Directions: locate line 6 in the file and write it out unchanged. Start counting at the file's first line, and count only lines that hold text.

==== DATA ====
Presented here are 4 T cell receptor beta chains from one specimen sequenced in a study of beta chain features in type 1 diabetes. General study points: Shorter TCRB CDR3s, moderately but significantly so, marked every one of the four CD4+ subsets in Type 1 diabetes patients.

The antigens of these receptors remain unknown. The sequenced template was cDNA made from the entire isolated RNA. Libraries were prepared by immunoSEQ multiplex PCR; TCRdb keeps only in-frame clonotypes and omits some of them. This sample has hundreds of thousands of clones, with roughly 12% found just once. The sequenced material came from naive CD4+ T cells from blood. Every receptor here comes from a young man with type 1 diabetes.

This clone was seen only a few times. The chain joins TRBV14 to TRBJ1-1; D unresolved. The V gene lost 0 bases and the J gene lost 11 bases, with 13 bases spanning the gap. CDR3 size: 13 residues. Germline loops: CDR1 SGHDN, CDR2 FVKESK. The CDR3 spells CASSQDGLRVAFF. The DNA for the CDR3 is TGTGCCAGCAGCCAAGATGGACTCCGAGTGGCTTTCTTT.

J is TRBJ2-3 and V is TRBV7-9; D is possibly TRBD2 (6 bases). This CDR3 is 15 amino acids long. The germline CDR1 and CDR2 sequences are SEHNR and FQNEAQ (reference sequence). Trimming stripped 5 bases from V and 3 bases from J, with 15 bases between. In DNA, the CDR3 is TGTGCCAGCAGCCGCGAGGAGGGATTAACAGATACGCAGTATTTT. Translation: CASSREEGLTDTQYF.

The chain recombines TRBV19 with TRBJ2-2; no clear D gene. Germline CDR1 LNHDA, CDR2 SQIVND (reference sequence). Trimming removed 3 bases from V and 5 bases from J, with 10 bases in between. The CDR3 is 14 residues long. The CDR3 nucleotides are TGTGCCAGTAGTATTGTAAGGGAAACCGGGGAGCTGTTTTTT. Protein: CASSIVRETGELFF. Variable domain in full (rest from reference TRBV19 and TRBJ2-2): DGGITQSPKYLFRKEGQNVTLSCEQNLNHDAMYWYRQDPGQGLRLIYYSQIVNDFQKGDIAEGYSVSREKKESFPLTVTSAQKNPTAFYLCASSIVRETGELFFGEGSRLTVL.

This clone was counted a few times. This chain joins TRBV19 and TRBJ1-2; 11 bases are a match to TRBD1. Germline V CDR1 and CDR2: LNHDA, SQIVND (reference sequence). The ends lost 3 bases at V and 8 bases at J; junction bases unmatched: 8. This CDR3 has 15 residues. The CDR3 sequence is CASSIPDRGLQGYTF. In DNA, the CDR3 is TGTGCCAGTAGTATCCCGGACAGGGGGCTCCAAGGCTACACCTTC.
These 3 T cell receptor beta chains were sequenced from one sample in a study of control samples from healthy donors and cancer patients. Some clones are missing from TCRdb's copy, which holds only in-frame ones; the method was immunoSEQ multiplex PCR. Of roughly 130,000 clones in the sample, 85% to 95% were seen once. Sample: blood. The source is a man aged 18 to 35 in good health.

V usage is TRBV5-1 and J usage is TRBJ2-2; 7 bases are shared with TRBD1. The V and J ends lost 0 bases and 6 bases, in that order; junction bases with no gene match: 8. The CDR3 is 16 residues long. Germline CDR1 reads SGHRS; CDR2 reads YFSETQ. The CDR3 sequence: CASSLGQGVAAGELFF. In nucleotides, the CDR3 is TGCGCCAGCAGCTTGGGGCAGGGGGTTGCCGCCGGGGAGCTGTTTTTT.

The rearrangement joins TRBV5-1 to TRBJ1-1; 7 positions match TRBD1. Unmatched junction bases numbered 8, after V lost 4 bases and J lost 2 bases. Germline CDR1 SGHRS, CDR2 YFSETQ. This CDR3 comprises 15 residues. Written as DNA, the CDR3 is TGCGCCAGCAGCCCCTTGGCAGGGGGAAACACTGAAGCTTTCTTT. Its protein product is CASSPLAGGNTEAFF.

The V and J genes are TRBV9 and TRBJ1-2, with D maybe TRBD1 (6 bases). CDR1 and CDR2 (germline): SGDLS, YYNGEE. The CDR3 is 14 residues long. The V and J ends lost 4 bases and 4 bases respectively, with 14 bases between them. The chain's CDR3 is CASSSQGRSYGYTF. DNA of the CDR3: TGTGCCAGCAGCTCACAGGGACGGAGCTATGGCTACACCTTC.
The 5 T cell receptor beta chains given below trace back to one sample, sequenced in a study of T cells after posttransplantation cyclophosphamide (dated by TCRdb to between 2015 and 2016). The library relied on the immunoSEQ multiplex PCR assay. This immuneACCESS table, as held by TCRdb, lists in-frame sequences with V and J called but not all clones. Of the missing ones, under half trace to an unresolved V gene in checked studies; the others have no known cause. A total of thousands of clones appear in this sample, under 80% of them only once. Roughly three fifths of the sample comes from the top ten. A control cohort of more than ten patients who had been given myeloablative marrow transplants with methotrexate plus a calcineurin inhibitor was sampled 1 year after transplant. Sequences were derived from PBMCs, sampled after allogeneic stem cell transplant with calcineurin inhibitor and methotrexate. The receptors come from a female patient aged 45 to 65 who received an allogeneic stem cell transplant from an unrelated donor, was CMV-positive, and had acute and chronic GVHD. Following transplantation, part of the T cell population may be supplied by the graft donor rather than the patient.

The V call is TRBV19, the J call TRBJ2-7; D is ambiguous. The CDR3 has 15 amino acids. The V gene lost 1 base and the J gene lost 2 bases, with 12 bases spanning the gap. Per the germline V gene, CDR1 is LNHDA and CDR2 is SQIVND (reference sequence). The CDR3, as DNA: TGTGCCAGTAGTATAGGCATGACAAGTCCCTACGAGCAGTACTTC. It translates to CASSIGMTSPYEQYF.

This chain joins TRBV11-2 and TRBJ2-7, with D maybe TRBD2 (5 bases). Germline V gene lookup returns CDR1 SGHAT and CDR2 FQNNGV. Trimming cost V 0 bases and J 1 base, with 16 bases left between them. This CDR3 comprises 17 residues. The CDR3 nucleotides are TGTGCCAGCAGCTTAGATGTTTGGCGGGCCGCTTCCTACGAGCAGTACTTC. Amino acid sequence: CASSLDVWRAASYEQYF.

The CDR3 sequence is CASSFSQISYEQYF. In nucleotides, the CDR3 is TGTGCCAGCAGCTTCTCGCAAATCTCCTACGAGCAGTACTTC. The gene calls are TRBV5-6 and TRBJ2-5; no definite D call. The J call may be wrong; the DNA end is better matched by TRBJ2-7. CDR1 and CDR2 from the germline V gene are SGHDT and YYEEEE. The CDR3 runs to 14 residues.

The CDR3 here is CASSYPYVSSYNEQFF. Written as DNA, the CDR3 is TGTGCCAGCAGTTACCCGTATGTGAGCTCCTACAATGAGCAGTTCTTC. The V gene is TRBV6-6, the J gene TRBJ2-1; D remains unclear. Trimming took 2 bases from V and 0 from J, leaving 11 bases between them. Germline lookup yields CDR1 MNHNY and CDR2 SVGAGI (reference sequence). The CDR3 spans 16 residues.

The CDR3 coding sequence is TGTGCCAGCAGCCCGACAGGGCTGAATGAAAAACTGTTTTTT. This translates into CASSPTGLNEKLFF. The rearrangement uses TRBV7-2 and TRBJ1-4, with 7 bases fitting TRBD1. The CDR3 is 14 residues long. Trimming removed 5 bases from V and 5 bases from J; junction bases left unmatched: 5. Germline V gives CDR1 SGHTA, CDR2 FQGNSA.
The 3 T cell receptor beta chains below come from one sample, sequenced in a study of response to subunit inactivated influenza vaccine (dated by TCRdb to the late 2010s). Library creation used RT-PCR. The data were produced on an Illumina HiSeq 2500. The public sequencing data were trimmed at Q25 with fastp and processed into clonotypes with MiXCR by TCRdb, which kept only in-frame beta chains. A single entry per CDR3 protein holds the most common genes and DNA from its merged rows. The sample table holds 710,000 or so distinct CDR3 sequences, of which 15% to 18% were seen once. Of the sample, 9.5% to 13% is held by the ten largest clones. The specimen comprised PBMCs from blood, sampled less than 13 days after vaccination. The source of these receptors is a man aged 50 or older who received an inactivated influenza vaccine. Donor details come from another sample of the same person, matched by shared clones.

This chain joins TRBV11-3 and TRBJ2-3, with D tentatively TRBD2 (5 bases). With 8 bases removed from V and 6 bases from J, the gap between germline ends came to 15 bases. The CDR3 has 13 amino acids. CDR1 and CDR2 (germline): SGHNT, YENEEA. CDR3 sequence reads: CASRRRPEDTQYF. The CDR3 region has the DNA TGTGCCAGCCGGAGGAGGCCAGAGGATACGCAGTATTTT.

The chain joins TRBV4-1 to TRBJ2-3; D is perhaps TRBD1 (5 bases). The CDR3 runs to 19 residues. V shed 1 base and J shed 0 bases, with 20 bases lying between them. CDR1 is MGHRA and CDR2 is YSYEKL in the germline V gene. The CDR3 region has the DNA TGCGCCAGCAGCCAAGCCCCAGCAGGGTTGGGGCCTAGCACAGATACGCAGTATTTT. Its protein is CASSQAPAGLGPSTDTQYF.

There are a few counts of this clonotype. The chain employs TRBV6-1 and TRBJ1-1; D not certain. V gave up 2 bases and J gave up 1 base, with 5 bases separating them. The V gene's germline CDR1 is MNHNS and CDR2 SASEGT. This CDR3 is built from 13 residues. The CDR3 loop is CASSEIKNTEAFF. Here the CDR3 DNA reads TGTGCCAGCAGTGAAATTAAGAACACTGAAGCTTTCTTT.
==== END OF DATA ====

This clone was counted a few times. This chain joins TRBV19 and TRBJ1-2; 11 bases are a match to TRBD1. Germline V CDR1 and CDR2: LNHDA, SQIVND (reference sequence). The ends lost 3 bases at V and 8 bases at J; junction bases unmatched: 8. This CDR3 has 15 residues. The CDR3 sequence is CASSIPDRGLQGYTF. In DNA, the CDR3 is TGTGCCAGTAGTATCCCGGACAGGGGGCTCCAAGGCTACACCTTC.